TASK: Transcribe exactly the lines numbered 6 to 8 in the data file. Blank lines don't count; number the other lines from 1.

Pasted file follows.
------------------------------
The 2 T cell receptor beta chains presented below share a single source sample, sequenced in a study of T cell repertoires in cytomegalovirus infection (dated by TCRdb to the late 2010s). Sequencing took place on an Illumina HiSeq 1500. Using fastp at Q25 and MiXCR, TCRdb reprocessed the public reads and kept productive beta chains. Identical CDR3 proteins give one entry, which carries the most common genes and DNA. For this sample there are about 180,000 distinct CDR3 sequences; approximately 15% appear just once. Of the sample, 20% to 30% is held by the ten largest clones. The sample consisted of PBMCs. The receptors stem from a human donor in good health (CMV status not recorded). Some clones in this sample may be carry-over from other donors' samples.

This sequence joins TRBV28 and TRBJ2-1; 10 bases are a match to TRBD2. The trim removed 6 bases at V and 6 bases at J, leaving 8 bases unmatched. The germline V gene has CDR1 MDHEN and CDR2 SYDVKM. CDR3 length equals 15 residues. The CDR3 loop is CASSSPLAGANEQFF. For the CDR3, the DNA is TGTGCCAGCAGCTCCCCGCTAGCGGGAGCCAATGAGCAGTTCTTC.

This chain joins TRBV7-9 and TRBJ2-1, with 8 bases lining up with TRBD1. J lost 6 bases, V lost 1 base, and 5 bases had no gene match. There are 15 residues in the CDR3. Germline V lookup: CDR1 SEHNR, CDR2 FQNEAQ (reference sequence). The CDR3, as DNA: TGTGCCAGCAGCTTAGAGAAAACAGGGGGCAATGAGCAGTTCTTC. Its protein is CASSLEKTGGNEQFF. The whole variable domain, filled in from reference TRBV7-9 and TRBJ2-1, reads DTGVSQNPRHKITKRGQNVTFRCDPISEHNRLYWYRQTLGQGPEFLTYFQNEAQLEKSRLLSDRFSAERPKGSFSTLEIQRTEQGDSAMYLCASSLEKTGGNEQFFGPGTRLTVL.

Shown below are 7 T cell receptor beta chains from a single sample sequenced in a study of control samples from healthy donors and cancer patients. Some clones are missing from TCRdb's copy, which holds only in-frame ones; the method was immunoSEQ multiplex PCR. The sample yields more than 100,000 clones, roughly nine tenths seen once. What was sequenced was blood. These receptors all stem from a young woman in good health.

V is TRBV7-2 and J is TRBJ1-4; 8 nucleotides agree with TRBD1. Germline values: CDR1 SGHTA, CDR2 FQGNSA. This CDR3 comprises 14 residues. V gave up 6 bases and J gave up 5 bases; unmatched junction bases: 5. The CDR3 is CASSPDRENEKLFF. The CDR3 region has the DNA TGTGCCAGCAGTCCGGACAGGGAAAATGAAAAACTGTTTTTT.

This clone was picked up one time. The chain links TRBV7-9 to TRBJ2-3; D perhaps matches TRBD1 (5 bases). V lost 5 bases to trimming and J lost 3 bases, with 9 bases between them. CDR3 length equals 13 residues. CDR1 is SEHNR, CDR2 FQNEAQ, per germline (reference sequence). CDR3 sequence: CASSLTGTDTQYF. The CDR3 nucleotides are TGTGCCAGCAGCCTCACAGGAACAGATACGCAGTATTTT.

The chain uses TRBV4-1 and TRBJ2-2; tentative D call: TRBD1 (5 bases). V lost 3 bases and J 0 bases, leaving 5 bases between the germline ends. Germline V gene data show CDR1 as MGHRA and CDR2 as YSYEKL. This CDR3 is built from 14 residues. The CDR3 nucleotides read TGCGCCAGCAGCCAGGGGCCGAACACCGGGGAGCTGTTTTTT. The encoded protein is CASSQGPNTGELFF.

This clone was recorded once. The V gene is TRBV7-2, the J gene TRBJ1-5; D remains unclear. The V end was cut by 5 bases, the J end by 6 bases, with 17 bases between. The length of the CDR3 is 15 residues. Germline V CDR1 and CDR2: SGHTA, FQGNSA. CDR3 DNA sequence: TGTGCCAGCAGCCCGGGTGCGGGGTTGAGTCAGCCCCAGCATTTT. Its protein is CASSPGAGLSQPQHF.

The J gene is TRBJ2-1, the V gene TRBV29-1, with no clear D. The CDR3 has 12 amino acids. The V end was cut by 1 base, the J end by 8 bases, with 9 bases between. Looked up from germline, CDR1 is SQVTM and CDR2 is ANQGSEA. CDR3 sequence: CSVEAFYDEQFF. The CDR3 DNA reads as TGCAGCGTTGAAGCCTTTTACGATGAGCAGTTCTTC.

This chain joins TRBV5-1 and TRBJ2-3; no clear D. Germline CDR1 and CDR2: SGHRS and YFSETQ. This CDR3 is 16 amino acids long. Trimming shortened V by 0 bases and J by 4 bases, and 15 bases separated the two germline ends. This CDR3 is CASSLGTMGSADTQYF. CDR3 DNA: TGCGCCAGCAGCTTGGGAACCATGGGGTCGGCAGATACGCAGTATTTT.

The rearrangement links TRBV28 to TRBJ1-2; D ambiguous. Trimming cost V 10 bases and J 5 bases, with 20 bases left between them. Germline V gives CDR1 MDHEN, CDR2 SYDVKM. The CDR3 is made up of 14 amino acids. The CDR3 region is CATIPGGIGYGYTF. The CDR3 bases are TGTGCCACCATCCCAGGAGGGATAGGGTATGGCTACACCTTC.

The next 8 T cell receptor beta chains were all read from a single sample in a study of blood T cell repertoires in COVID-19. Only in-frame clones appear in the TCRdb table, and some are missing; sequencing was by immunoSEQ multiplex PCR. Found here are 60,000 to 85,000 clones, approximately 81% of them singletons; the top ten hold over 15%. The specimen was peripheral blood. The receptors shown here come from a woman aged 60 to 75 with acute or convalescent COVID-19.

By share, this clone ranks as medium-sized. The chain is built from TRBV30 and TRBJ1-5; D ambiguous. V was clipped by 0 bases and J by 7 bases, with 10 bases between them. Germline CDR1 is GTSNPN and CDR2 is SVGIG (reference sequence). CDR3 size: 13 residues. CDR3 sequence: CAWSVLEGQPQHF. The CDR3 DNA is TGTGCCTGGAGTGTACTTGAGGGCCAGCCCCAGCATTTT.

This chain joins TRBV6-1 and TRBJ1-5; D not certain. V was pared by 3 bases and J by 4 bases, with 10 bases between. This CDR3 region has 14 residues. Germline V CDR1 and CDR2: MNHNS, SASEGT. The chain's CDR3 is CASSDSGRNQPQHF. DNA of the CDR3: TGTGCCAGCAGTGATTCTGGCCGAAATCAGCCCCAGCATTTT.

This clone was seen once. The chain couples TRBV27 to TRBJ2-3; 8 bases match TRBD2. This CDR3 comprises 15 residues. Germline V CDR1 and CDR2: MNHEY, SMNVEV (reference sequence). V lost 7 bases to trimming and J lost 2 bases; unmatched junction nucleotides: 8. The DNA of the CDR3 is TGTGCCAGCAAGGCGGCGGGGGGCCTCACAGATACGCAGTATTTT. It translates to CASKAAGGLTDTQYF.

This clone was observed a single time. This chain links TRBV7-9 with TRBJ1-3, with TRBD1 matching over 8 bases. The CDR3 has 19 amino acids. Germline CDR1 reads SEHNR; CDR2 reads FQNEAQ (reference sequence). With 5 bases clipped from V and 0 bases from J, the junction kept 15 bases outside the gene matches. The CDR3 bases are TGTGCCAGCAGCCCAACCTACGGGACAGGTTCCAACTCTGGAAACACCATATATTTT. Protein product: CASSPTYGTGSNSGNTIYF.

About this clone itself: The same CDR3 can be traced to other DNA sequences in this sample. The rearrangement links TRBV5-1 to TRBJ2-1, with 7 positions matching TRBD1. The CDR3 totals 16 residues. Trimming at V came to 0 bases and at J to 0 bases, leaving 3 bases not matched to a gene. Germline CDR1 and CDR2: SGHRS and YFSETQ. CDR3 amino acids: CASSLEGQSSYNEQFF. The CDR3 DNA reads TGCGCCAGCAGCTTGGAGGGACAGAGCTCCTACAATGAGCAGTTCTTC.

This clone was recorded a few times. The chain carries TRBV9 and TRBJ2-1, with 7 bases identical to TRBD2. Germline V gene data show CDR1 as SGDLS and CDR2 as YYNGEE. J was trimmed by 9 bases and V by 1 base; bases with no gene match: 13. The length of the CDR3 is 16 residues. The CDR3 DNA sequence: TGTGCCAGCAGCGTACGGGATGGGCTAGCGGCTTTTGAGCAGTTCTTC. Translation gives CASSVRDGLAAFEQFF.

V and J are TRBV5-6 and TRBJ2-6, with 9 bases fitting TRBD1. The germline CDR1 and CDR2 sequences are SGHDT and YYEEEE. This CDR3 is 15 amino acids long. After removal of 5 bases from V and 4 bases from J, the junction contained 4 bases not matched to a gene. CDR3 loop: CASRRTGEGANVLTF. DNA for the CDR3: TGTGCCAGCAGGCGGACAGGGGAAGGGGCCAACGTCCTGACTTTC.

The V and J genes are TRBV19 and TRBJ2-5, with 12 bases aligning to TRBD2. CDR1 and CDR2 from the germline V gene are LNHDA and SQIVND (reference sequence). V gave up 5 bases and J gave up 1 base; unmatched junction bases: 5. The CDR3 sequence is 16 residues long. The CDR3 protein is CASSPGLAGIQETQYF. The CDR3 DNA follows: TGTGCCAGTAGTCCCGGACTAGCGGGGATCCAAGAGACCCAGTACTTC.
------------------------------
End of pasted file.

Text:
This clone was picked up one time. The chain links TRBV7-9 to TRBJ2-3; D perhaps matches TRBD1 (5 bases). V lost 5 bases to trimming and J lost 3 bases, with 9 bases between them. CDR3 length equals 13 residues. CDR1 is SEHNR, CDR2 FQNEAQ, per germline (reference sequence). CDR3 sequence: CASSLTGTDTQYF. The CDR3 nucleotides are TGTGCCAGCAGCCTCACAGGAACAGATACGCAGTATTTT.

The chain uses TRBV4-1 and TRBJ2-2; tentative D call: TRBD1 (5 bases). V lost 3 bases and J 0 bases, leaving 5 bases between the germline ends. Germline V gene data show CDR1 as MGHRA and CDR2 as YSYEKL. This CDR3 is built from 14 residues. The CDR3 nucleotides read TGCGCCAGCAGCCAGGGGCCGAACACCGGGGAGCTGTTTTTT. The encoded protein is CASSQGPNTGELFF.

This clone was recorded once. The V gene is TRBV7-2, the J gene TRBJ1-5; D remains unclear. The V end was cut by 5 bases, the J end by 6 bases, with 17 bases between. The length of the CDR3 is 15 residues. Germline V CDR1 and CDR2: SGHTA, FQGNSA. CDR3 DNA sequence: TGTGCCAGCAGCCCGGGTGCGGGGTTGAGTCAGCCCCAGCATTTT. Its protein is CASSPGAGLSQPQHF.